Neutrino telescopes perform an indirect search for dark matter (DM) through its annihilation into standard model channels yielding neutrinos, for a broad range of WIMP masses. The ANTARES telescope, anchored to the Mediterranean seabed at a depth of about 2500 m, looks for a DM signal from two promising sources with high WIMP density: the Galactic Center and the Sun. We present the latest results of ANTARES on indirect detection for several WIMP masses and channels, and give a future prospect on sensitivities of DM searches with KM3NeT, the next-generation neutrino telescope, currently in deployment in the Mediterranean Sea. These detectors have specific advantages, complementary to other strategies, and can provide a smoking-gun signal in the case of the Sun. The geographical location of ANTARES and KM3NeT is particularly suited for searches in the Galactic Center, allowing for the world-best limits on annihilation cross-section for large WIMP masses.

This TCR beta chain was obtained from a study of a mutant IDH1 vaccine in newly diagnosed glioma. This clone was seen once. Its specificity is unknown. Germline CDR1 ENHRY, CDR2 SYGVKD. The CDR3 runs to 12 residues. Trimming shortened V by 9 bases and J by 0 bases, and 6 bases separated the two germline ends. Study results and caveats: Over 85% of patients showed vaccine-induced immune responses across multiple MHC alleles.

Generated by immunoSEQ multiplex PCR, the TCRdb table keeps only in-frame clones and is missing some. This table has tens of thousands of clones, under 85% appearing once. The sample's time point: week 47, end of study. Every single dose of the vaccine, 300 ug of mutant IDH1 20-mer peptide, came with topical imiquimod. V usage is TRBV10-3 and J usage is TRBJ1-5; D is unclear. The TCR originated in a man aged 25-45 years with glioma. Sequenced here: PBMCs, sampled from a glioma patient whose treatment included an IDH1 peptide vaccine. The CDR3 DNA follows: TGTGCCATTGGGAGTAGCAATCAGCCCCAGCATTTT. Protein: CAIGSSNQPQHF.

|Collaboration / Activity||ANTARES-KM3NeT|
|First author||Daniel Lopez-Coto|